Wednesday, July 29, 2009

Do Mormons Have Their Head in the Sand Over Global Warming?

Based on my unscientific observation, it seems that very few Mormons believe that people have much effect on the warming of earth. Does this mean that most Mormons have their heads in the sand? Does it make our Church look a bit hickish?

I think it makes us look kinda smart.

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In a recent letter to the editor of Brigham Young University's Daily Universe, a writer bemoaned the supposed sad state of man-made global warming acceptance at BYU:
The denial of global warming seems to be epidemic in Utah. Even among students at BYU, the reality of global warming has been treated with skepticism and even animosity. I can’t help but to ask, “Why?”...
Why? Because we've already found the true

Most Mormons would love to drive a hybrid car or put up solar panels and wind turbines in our back yard--if someone can get them in our price range.

religion, and the Church of the Man-Made Warming Globe isn't it.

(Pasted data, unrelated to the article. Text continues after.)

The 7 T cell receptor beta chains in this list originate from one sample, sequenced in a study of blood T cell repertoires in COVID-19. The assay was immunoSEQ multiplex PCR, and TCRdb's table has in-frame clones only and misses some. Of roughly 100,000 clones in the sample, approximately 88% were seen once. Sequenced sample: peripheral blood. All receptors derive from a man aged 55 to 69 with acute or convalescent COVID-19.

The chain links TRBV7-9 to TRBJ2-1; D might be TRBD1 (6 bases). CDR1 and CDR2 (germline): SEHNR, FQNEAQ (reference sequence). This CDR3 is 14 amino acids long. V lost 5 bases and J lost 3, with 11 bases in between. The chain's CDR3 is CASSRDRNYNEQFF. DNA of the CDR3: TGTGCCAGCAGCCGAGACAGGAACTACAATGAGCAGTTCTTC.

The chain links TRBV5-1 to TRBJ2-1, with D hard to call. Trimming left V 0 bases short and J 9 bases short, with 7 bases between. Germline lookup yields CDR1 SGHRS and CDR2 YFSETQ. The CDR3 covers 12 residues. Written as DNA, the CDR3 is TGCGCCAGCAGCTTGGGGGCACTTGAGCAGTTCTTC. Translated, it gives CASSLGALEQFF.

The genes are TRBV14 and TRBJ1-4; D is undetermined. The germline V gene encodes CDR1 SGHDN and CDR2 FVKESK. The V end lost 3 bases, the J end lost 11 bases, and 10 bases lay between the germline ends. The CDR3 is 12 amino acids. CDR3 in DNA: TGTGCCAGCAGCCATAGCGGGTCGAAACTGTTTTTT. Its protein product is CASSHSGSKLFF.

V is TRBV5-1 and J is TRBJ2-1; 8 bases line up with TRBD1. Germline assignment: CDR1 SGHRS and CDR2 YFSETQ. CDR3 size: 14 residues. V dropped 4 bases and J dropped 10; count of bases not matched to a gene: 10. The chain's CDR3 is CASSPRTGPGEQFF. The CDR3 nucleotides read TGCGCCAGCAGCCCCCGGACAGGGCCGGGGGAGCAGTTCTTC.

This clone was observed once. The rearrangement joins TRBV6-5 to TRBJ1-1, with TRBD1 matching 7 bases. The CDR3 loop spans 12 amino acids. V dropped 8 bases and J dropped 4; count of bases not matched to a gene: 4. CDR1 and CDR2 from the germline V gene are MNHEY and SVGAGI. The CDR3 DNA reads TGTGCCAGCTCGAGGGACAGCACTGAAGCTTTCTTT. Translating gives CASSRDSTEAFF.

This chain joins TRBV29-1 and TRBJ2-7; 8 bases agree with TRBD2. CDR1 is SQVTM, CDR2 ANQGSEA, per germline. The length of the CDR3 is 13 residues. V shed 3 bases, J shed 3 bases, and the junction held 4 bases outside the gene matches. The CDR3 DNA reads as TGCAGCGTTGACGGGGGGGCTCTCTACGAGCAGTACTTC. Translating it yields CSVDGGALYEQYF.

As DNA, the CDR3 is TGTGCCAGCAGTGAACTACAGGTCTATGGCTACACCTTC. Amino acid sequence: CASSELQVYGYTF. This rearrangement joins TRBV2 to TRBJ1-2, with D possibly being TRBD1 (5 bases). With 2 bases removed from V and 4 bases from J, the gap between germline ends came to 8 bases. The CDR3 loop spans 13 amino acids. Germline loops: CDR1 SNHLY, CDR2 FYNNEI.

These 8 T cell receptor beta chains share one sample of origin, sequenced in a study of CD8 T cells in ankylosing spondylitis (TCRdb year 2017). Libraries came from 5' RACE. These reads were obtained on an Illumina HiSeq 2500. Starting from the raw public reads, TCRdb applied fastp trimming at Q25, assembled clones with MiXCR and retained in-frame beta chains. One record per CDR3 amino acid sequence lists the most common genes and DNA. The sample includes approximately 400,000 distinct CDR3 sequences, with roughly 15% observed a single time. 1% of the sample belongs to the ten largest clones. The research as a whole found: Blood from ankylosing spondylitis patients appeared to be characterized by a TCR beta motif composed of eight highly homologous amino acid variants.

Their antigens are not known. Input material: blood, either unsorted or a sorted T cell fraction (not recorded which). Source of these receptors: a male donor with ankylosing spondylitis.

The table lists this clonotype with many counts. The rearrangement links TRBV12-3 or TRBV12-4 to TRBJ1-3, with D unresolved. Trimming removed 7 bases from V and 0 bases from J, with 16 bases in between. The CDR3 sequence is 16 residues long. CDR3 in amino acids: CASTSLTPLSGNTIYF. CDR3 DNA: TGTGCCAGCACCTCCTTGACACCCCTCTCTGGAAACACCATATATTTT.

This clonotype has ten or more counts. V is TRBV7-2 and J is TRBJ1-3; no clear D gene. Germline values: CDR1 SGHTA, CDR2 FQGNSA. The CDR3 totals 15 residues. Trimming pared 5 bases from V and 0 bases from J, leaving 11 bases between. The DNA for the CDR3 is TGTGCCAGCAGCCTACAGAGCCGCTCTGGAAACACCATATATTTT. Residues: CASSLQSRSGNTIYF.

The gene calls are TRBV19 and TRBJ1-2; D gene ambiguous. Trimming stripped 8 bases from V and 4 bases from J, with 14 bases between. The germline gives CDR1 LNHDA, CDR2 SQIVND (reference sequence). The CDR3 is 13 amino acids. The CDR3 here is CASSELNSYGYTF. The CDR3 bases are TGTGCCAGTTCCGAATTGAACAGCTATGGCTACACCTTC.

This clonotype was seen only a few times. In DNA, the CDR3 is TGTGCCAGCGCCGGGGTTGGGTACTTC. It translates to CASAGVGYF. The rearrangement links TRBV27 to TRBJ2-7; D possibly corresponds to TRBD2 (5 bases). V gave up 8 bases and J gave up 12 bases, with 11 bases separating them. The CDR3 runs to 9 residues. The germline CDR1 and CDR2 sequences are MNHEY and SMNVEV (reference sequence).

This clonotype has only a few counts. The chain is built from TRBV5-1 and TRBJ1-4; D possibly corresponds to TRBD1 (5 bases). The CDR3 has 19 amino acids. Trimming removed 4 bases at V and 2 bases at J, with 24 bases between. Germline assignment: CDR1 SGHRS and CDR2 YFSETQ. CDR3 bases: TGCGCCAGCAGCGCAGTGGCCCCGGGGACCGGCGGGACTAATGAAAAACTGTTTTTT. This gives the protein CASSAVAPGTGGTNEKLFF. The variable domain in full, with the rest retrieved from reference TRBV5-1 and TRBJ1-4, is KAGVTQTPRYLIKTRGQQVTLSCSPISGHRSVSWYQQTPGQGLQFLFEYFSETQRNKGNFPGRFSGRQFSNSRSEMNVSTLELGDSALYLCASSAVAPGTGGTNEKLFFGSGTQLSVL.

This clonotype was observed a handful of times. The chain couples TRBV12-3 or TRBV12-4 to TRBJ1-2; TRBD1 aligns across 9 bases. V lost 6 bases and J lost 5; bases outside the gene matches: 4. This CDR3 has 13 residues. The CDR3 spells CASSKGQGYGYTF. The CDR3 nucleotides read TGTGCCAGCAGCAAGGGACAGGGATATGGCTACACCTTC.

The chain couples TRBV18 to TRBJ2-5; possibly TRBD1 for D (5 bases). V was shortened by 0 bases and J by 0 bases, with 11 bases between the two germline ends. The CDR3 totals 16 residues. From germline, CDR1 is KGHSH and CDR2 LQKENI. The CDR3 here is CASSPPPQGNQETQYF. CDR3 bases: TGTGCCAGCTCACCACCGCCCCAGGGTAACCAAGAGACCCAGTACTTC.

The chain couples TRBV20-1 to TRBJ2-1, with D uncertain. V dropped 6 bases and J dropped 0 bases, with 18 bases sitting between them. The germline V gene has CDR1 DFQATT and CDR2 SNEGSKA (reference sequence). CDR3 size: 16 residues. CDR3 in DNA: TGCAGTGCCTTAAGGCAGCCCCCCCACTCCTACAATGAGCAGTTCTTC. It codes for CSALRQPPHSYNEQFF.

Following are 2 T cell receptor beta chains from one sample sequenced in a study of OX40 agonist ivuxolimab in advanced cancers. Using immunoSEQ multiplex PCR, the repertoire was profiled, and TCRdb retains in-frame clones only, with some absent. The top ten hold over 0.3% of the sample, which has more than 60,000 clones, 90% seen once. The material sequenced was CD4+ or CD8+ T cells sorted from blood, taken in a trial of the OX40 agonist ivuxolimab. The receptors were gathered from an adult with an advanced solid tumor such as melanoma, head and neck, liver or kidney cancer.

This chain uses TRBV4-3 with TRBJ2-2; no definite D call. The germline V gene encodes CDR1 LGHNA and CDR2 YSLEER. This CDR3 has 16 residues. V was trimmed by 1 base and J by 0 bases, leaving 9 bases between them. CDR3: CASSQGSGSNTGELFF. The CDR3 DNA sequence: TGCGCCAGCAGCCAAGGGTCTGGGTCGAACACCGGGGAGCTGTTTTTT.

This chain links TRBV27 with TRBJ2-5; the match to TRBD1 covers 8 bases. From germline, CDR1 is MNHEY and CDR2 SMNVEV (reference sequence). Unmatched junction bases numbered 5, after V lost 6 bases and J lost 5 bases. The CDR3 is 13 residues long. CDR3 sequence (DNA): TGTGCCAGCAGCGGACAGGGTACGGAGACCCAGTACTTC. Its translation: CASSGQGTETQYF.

Mormon scientists responded to the above letter with the following:
We the undersigned have studied weather, climate and climate change for years — and we can state with certainty that there is no unanimous view among scientists on the matter of man-made catastrophic global warming.

The media and political activists have also promoted policies that attack American liberties and harm and kill people, by diverting...resources from far more urgent and worthy purposes, such as reducing poverty, malaria and malnutrition and improving the living standards for everyone.

The issue of global warming is not a war of “expertise.” It is, or should be, an objective study of scientific measurements and data — which can now confirm atmospheric CO2 plays at most a minor role in causing weather and climate change.

BYU is an institution of higher learning that should promote the seeking of truth. Similarly, science is an objective assessment of hypotheses, testing concepts against actual data and observations; it is not a matter of votes, popularity or “virtual unanimity.” We are all harmed, if we allow our universities or our science to be politicized.